Weapons Companies Not the Only Group Pushing for Expanded Gun Ownership in Russia, Grinkevich Says
Staunton, August 8 – Many assume
moves to allow Russians to own more guns and to do so with fewer restrictions
is the work of the gun lobby, the network of companies that make and sell
weapons and that benefit from expanding their markets, Vladislav Grinkevich
says. But that is not the case: many others, including some individual lawyers
are involved as well.
The Russian commentator notes that
the actions of the big gun manufacturers always get widespread media attention
as do any crimes committed by Russians who own guns legally or illegally. But
the manufacturers are no longer the only game in town as far as expanding
access to guns is concerned (profile.ru/obsch/item/126357-nuzhno-bolshe-stvolov).
corporations are supported not only by people in official structures like the
Military-Industrial Commission but also by lawyers who have adopted the
strategy of “small victories” to extend the rights of Russians to own more guns
of more varied types, Grinkevich continues.
he says, the Russian arms lobby “consists of the very same players as the one
in the US: arms companies and structures like the Union of Russian Arms
Manufacturers, sporting and hunting organizations, public movements, and
individual politicians and activists” of various kinds.
the size of the Russian lobby is entirely different: If the NRA in the US has
five million members and is politically powerful, “not a single Russian
organization” involved in this fight can count on more than two or three
thousand members. As a result, they don’t have the clout and typically follow
in the wake of the arms manufacturers.
legislation is “much stricter than in the US, Canada, Switzerland, and Austria”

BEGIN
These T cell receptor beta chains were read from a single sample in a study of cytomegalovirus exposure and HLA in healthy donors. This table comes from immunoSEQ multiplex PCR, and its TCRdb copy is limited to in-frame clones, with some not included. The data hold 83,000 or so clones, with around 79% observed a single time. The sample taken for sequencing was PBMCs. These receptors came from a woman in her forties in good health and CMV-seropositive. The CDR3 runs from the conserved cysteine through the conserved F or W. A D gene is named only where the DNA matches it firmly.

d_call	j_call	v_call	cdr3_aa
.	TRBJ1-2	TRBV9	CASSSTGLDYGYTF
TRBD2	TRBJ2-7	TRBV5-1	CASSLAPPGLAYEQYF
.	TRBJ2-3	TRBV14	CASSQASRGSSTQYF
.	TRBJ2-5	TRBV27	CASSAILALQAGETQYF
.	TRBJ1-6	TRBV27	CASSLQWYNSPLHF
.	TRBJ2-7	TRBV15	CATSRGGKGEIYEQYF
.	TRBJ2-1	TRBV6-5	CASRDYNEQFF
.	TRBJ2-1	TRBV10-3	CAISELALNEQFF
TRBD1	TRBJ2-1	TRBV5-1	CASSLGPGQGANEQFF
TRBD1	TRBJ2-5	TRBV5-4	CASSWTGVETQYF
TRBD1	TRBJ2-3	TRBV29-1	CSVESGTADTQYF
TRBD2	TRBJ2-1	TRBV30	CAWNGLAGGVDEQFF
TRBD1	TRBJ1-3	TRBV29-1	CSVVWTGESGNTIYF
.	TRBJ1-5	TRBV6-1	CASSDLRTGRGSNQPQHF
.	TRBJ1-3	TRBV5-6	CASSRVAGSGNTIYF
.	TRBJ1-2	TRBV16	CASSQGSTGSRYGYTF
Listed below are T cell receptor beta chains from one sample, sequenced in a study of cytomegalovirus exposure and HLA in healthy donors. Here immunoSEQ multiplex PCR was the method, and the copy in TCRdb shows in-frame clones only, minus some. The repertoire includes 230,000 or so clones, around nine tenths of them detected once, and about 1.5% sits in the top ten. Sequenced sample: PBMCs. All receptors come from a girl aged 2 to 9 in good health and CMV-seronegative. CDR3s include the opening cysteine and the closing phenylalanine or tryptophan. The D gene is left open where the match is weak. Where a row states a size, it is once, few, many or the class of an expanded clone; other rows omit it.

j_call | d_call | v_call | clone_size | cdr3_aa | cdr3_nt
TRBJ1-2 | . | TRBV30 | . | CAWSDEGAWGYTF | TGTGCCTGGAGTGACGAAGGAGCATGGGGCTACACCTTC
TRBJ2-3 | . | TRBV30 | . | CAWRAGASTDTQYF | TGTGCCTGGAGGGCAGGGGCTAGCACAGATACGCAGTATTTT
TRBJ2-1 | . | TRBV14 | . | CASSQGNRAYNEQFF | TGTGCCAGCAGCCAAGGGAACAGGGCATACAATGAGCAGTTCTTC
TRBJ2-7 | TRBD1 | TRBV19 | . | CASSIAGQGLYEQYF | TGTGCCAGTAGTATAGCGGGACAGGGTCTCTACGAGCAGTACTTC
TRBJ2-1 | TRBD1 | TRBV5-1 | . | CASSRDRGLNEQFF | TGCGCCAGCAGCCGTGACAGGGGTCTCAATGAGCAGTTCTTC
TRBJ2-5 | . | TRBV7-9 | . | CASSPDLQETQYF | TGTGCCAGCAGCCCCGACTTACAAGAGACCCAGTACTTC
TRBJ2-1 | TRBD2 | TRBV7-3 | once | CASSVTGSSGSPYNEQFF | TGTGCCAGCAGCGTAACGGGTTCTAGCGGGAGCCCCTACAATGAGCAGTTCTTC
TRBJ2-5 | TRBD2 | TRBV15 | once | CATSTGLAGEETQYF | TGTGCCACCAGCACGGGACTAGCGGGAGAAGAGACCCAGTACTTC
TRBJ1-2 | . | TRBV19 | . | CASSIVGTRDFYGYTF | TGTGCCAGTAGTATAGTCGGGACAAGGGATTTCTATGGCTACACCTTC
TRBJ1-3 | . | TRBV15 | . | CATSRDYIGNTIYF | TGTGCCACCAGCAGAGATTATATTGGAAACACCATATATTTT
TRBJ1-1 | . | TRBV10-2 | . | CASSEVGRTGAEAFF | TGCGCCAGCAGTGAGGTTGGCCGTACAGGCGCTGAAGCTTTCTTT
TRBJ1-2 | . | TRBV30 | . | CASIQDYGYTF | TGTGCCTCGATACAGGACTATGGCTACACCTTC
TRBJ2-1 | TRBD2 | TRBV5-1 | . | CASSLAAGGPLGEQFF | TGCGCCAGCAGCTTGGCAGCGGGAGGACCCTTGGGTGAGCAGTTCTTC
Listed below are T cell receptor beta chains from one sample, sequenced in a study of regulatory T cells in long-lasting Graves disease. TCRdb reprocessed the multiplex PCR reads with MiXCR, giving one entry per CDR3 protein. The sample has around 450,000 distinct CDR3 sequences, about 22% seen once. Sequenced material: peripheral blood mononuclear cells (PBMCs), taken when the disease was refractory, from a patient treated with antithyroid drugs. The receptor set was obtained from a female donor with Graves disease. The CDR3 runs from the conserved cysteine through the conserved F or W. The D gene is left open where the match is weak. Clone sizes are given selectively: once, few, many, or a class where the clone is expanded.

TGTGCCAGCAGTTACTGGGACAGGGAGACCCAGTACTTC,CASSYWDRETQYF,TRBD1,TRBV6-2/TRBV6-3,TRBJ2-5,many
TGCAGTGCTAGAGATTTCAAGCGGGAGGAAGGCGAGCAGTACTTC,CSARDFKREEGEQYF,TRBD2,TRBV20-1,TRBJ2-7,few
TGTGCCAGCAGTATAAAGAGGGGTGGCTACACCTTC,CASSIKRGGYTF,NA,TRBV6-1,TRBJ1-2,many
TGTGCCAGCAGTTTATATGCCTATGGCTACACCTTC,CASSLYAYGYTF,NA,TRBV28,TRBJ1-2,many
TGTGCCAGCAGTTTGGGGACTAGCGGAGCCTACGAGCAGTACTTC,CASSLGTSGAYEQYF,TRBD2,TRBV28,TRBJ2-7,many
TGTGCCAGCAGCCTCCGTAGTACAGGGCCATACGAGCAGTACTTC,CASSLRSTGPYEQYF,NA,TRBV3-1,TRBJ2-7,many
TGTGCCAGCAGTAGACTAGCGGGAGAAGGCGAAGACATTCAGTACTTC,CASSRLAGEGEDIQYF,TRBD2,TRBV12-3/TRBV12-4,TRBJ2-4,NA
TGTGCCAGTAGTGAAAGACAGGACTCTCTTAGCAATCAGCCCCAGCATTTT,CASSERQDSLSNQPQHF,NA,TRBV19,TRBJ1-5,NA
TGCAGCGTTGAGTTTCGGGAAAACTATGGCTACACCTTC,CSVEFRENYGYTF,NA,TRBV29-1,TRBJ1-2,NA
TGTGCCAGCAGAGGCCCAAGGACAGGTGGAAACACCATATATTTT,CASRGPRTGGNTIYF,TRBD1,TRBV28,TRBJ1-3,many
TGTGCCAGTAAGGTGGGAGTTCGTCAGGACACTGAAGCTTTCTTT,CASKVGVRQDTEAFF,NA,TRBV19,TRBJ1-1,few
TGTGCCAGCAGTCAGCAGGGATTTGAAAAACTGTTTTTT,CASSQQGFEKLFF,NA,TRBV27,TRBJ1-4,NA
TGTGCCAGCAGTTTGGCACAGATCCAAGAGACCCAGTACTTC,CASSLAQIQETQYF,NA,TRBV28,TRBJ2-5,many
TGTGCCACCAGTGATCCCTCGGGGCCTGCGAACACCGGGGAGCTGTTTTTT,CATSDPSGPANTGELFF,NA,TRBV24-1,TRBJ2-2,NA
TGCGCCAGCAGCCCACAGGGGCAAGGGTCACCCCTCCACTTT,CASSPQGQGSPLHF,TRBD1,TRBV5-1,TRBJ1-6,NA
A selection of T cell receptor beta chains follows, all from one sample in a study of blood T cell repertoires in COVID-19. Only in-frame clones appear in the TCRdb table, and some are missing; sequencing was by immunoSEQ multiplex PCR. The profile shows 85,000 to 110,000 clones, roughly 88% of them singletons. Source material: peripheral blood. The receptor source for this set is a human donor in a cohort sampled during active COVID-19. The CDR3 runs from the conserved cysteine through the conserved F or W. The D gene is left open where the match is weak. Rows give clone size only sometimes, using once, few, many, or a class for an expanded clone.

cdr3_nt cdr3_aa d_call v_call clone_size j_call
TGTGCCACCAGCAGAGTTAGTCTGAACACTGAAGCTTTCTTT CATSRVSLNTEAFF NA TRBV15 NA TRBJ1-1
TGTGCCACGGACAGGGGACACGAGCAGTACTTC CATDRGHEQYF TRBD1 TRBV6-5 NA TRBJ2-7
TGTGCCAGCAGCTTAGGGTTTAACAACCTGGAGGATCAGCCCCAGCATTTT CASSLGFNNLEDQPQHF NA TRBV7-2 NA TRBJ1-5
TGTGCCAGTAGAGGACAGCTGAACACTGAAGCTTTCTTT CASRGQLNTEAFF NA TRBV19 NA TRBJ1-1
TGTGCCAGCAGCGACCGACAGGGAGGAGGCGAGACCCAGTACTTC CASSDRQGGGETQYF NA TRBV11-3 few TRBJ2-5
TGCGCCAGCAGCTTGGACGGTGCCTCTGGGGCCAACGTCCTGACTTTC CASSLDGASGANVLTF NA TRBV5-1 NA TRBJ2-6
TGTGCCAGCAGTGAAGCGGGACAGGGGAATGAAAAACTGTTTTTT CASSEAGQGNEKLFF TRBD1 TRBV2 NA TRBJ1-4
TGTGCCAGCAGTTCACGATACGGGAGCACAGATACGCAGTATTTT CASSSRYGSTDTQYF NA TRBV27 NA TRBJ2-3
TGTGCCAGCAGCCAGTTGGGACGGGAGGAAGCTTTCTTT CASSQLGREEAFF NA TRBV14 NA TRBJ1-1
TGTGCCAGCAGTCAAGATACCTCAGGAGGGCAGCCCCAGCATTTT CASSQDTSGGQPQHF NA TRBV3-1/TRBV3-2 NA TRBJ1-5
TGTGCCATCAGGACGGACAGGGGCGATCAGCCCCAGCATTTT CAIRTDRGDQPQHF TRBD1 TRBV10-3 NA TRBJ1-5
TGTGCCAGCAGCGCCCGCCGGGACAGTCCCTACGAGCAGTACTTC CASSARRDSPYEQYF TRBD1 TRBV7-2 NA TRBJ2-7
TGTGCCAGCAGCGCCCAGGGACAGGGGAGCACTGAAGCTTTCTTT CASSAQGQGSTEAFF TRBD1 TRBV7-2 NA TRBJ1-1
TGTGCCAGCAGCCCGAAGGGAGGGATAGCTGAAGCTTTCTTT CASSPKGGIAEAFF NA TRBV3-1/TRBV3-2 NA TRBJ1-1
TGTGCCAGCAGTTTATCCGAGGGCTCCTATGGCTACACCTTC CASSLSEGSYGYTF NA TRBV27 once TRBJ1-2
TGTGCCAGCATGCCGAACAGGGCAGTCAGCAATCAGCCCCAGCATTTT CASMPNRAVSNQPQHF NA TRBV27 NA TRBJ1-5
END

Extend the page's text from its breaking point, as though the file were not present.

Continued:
and than in many former countries of the eastern bloc. But “on the other hand,
Russians have a greater possibility of owning weapons than do the English and
the French” and than do residents of Ukraine, Belarus and Central Asia.
approximately 2013, Grinkevich continues, the main goal of Russia’s arms lobby
was to change laws so that Russians could own pistols and more rifles and other
long guns.That program was promoted by
the Right to Arms, founded by Maria Butina, who has attracted notoriety
recently following her arrest in the US as a Russian agent.
and her group were supported by then-Senator Aleksandr Torshin, who is now
deputy head of the Central Bank. But despite their efforts and a report they
released suggesting that the government would take in billions of rubles in
fees if it agreed to liberalization, they did not make big progress with the
government or the Duma.
these groups focused primarily on pistols, they also alienated many hunting and
sporting groups who suggested that this was the wrong approach because it would
frighten the population and make it more difficult for sports enthusiasts to
gain the right to own more and different kinds of long weapons.
these groups have been pushing what can be called “the strategy of small
victories,” using lawyer activists to push the limits of the law in localities
and thus expand gun ownership and gun rights. One commentator said he would
call these people “extremist lawyers in the good sense.”
efforts, Mikhail Degtyaryev continues, show that “we live in a legal state. We
see real results from the struggle for our legal rights. Results with a
positive effect.”And these victories
have been solidified by certain modifications in laws by the Duma that have
expanded gun ownership as well.
lawyer activists and the gun lobby more generally have serious support within
the government, including Dmitry Rogozin, now head of Roskosmos, Igor
Shchegolyev, presidential plenipotentiary in the Central Federal District, and
Sergy Kiriyenko, first deputy head of the Presidential Administration.
they and their allies still face an uphill battle to expand gun ownership
possibilities, Aleksandr Kudryashov, the editor of Russia’s leading gun rights
publication, Kalibr, says.According to him, “a pistol in contemporary
Russia is viewed not as a weapon but as an attribute of membership in a certain
have the sense, he says, that “if you have a pistol, you are from one stratum.
Without a pistol, from another. With a pistol but without permission from a
third.All who are focused on this issue
know that [someone with a pistol] is either a deputy or a high-ranking official
or has 100,000 dollars” to spend.
is, he concludes, “today a citizen with a little pistol for the present powers
that be is just like a peasant with a sabre was in tsarist Russia,” someone who
doesn’t quite fit the model that the regime has for itself.